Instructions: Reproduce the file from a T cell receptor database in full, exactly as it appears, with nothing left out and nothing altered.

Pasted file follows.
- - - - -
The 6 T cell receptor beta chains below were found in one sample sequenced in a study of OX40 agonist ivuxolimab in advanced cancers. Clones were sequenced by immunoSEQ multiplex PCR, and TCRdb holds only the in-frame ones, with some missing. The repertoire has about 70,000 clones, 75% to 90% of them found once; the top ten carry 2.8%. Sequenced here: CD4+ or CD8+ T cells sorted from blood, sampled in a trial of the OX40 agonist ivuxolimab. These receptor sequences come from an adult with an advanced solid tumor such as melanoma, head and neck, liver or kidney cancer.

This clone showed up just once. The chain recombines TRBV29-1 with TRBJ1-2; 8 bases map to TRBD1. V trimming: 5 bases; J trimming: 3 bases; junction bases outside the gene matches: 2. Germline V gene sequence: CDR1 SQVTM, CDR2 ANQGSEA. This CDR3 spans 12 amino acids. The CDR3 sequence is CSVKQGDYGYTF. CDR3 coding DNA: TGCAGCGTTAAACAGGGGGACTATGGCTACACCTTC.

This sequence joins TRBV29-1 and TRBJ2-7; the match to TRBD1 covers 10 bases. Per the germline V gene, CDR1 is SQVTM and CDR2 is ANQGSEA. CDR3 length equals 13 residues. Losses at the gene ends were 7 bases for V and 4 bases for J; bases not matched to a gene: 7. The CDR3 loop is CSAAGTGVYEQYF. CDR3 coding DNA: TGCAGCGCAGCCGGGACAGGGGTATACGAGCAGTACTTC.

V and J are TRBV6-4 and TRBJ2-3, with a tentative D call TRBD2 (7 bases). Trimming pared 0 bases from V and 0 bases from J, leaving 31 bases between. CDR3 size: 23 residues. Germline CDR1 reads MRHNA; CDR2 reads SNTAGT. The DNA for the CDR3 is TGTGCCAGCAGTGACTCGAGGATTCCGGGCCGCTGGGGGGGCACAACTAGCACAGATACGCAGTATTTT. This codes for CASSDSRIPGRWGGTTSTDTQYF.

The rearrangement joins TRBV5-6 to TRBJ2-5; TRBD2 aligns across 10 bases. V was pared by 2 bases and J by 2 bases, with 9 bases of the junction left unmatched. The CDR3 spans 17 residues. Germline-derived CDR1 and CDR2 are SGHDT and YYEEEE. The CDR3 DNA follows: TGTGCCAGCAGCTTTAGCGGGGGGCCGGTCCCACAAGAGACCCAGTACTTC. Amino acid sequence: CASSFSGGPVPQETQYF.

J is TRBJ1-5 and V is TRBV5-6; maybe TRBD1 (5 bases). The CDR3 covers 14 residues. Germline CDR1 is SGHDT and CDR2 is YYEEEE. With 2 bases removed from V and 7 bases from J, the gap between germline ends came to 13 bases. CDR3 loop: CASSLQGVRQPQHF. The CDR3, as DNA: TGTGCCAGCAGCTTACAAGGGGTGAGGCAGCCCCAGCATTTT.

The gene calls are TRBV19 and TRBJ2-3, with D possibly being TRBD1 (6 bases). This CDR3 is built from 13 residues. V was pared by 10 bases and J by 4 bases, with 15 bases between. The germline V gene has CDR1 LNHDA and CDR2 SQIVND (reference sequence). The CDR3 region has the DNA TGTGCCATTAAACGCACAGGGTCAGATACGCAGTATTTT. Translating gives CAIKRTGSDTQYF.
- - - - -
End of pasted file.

The 6 T cell receptor beta chains below were found in one sample sequenced in a study of OX40 agonist ivuxolimab in advanced cancers. Clones were sequenced by immunoSEQ multiplex PCR, and TCRdb holds only the in-frame ones, with some missing. The repertoire has about 70,000 clones, 75% to 90% of them found once; the top ten carry 2.8%. Sequenced here: CD4+ or CD8+ T cells sorted from blood, sampled in a trial of the OX40 agonist ivuxolimab. These receptor sequences come from an adult with an advanced solid tumor such as melanoma, head and neck, liver or kidney cancer.

This clone showed up just once. The chain recombines TRBV29-1 with TRBJ1-2; 8 bases map to TRBD1. V trimming: 5 bases; J trimming: 3 bases; junction bases outside the gene matches: 2. Germline V gene sequence: CDR1 SQVTM, CDR2 ANQGSEA. This CDR3 spans 12 amino acids. The CDR3 sequence is CSVKQGDYGYTF. CDR3 coding DNA: TGCAGCGTTAAACAGGGGGACTATGGCTACACCTTC.

This sequence joins TRBV29-1 and TRBJ2-7; the match to TRBD1 covers 10 bases. Per the germline V gene, CDR1 is SQVTM and CDR2 is ANQGSEA. CDR3 length equals 13 residues. Losses at the gene ends were 7 bases for V and 4 bases for J; bases not matched to a gene: 7. The CDR3 loop is CSAAGTGVYEQYF. CDR3 coding DNA: TGCAGCGCAGCCGGGACAGGGGTATACGAGCAGTACTTC.

V and J are TRBV6-4 and TRBJ2-3, with a tentative D call TRBD2 (7 bases). Trimming pared 0 bases from V and 0 bases from J, leaving 31 bases between. CDR3 size: 23 residues. Germline CDR1 reads MRHNA; CDR2 reads SNTAGT. The DNA for the CDR3 is TGTGCCAGCAGTGACTCGAGGATTCCGGGCCGCTGGGGGGGCACAACTAGCACAGATACGCAGTATTTT. This codes for CASSDSRIPGRWGGTTSTDTQYF.

The rearrangement joins TRBV5-6 to TRBJ2-5; TRBD2 aligns across 10 bases. V was pared by 2 bases and J by 2 bases, with 9 bases of the junction left unmatched. The CDR3 spans 17 residues. Germline-derived CDR1 and CDR2 are SGHDT and YYEEEE. The CDR3 DNA follows: TGTGCCAGCAGCTTTAGCGGGGGGCCGGTCCCACAAGAGACCCAGTACTTC. Amino acid sequence: CASSFSGGPVPQETQYF.

J is TRBJ1-5 and V is TRBV5-6; maybe TRBD1 (5 bases). The CDR3 covers 14 residues. Germline CDR1 is SGHDT and CDR2 is YYEEEE. With 2 bases removed from V and 7 bases from J, the gap between germline ends came to 13 bases. CDR3 loop: CASSLQGVRQPQHF. The CDR3, as DNA: TGTGCCAGCAGCTTACAAGGGGTGAGGCAGCCCCAGCATTTT.

The gene calls are TRBV19 and TRBJ2-3, with D possibly being TRBD1 (6 bases). This CDR3 is built from 13 residues. V was pared by 10 bases and J by 4 bases, with 15 bases between. The germline V gene has CDR1 LNHDA and CDR2 SQIVND (reference sequence). The CDR3 region has the DNA TGTGCCATTAAACGCACAGGGTCAGATACGCAGTATTTT. Translating gives CAIKRTGSDTQYF.